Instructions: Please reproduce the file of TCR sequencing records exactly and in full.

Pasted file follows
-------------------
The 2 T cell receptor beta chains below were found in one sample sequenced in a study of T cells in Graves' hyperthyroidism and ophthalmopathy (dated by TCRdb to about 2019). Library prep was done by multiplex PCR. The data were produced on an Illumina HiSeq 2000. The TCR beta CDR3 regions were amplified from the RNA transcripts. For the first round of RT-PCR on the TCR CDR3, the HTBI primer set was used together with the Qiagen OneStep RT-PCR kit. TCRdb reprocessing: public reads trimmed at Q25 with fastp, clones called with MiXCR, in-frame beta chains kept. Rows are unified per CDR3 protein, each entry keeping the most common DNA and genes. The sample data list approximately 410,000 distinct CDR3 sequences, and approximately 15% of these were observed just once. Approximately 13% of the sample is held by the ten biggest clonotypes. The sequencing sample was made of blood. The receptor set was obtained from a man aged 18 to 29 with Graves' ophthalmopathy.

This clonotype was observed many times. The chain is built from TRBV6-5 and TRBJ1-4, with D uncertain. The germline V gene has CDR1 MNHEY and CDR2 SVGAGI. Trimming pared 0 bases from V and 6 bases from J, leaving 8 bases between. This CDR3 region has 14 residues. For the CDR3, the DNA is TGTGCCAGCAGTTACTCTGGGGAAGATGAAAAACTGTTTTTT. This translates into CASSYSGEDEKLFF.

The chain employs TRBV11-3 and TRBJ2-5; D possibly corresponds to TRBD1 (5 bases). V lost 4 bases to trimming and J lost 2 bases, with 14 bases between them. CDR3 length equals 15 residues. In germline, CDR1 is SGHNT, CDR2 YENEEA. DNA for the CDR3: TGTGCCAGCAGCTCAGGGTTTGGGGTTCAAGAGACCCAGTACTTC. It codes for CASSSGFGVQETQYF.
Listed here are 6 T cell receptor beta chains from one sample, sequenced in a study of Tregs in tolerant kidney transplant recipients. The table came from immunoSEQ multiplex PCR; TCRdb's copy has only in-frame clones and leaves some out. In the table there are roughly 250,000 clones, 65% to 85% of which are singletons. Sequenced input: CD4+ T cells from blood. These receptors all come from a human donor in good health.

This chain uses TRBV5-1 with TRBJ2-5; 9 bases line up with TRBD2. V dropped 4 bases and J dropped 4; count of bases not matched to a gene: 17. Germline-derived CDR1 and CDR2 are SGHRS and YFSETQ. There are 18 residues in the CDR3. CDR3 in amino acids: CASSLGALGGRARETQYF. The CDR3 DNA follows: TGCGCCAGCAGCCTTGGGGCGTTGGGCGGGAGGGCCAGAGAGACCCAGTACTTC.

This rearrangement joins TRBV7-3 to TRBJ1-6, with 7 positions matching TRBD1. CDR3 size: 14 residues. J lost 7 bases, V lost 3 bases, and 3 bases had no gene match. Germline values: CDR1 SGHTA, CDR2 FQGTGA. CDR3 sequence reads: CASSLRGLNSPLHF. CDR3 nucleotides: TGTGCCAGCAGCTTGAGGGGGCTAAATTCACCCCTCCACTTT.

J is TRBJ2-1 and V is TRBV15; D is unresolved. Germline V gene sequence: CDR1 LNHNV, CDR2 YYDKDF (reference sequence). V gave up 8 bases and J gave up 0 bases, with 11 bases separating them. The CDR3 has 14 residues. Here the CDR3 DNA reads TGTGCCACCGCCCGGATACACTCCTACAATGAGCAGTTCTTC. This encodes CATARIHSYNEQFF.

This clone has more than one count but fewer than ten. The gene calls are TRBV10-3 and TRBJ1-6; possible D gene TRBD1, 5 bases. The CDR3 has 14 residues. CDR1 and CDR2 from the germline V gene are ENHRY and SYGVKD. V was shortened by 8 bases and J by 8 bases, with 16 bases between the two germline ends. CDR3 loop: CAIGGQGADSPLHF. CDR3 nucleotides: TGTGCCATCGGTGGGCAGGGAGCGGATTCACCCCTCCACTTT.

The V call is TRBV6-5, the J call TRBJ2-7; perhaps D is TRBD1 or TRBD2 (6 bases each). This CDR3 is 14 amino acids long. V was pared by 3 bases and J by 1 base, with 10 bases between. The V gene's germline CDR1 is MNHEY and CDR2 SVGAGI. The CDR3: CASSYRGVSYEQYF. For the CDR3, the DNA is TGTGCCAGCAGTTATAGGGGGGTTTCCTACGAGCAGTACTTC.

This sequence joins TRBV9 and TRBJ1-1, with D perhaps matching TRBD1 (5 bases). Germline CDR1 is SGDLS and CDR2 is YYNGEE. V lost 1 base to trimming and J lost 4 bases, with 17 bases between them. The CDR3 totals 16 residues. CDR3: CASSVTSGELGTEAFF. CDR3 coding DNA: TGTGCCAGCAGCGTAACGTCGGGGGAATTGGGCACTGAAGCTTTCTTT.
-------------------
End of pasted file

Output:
The 2 T cell receptor beta chains below were found in one sample sequenced in a study of T cells in Graves' hyperthyroidism and ophthalmopathy (dated by TCRdb to about 2019). Library prep was done by multiplex PCR. The data were produced on an Illumina HiSeq 2000. The TCR beta CDR3 regions were amplified from the RNA transcripts. For the first round of RT-PCR on the TCR CDR3, the HTBI primer set was used together with the Qiagen OneStep RT-PCR kit. TCRdb reprocessing: public reads trimmed at Q25 with fastp, clones called with MiXCR, in-frame beta chains kept. Rows are unified per CDR3 protein, each entry keeping the most common DNA and genes. The sample data list approximately 410,000 distinct CDR3 sequences, and approximately 15% of these were observed just once. Approximately 13% of the sample is held by the ten biggest clonotypes. The sequencing sample was made of blood. The receptor set was obtained from a man aged 18 to 29 with Graves' ophthalmopathy.

This clonotype was observed many times. The chain is built from TRBV6-5 and TRBJ1-4, with D uncertain. The germline V gene has CDR1 MNHEY and CDR2 SVGAGI. Trimming pared 0 bases from V and 6 bases from J, leaving 8 bases between. This CDR3 region has 14 residues. For the CDR3, the DNA is TGTGCCAGCAGTTACTCTGGGGAAGATGAAAAACTGTTTTTT. This translates into CASSYSGEDEKLFF.

The chain employs TRBV11-3 and TRBJ2-5; D possibly corresponds to TRBD1 (5 bases). V lost 4 bases to trimming and J lost 2 bases, with 14 bases between them. CDR3 length equals 15 residues. In germline, CDR1 is SGHNT, CDR2 YENEEA. DNA for the CDR3: TGTGCCAGCAGCTCAGGGTTTGGGGTTCAAGAGACCCAGTACTTC. It codes for CASSSGFGVQETQYF.
Listed here are 6 T cell receptor beta chains from one sample, sequenced in a study of Tregs in tolerant kidney transplant recipients. The table came from immunoSEQ multiplex PCR; TCRdb's copy has only in-frame clones and leaves some out. In the table there are roughly 250,000 clones, 65% to 85% of which are singletons. Sequenced input: CD4+ T cells from blood. These receptors all come from a human donor in good health.

This chain uses TRBV5-1 with TRBJ2-5; 9 bases line up with TRBD2. V dropped 4 bases and J dropped 4; count of bases not matched to a gene: 17. Germline-derived CDR1 and CDR2 are SGHRS and YFSETQ. There are 18 residues in the CDR3. CDR3 in amino acids: CASSLGALGGRARETQYF. The CDR3 DNA follows: TGCGCCAGCAGCCTTGGGGCGTTGGGCGGGAGGGCCAGAGAGACCCAGTACTTC.

This rearrangement joins TRBV7-3 to TRBJ1-6, with 7 positions matching TRBD1. CDR3 size: 14 residues. J lost 7 bases, V lost 3 bases, and 3 bases had no gene match. Germline values: CDR1 SGHTA, CDR2 FQGTGA. CDR3 sequence reads: CASSLRGLNSPLHF. CDR3 nucleotides: TGTGCCAGCAGCTTGAGGGGGCTAAATTCACCCCTCCACTTT.

J is TRBJ2-1 and V is TRBV15; D is unresolved. Germline V gene sequence: CDR1 LNHNV, CDR2 YYDKDF (reference sequence). V gave up 8 bases and J gave up 0 bases, with 11 bases separating them. The CDR3 has 14 residues. Here the CDR3 DNA reads TGTGCCACCGCCCGGATACACTCCTACAATGAGCAGTTCTTC. This encodes CATARIHSYNEQFF.

This clone has more than one count but fewer than ten. The gene calls are TRBV10-3 and TRBJ1-6; possible D gene TRBD1, 5 bases. The CDR3 has 14 residues. CDR1 and CDR2 from the germline V gene are ENHRY and SYGVKD. V was shortened by 8 bases and J by 8 bases, with 16 bases between the two germline ends. CDR3 loop: CAIGGQGADSPLHF. CDR3 nucleotides: TGTGCCATCGGTGGGCAGGGAGCGGATTCACCCCTCCACTTT.

The V call is TRBV6-5, the J call TRBJ2-7; perhaps D is TRBD1 or TRBD2 (6 bases each). This CDR3 is 14 amino acids long. V was pared by 3 bases and J by 1 base, with 10 bases between. The V gene's germline CDR1 is MNHEY and CDR2 SVGAGI. The CDR3: CASSYRGVSYEQYF. For the CDR3, the DNA is TGTGCCAGCAGTTATAGGGGGGTTTCCTACGAGCAGTACTTC.

This sequence joins TRBV9 and TRBJ1-1, with D perhaps matching TRBD1 (5 bases). Germline CDR1 is SGDLS and CDR2 is YYNGEE. V lost 1 base to trimming and J lost 4 bases, with 17 bases between them. The CDR3 totals 16 residues. CDR3: CASSVTSGELGTEAFF. CDR3 coding DNA: TGTGCCAGCAGCGTAACGTCGGGGGAATTGGGCACTGAAGCTTTCTTT.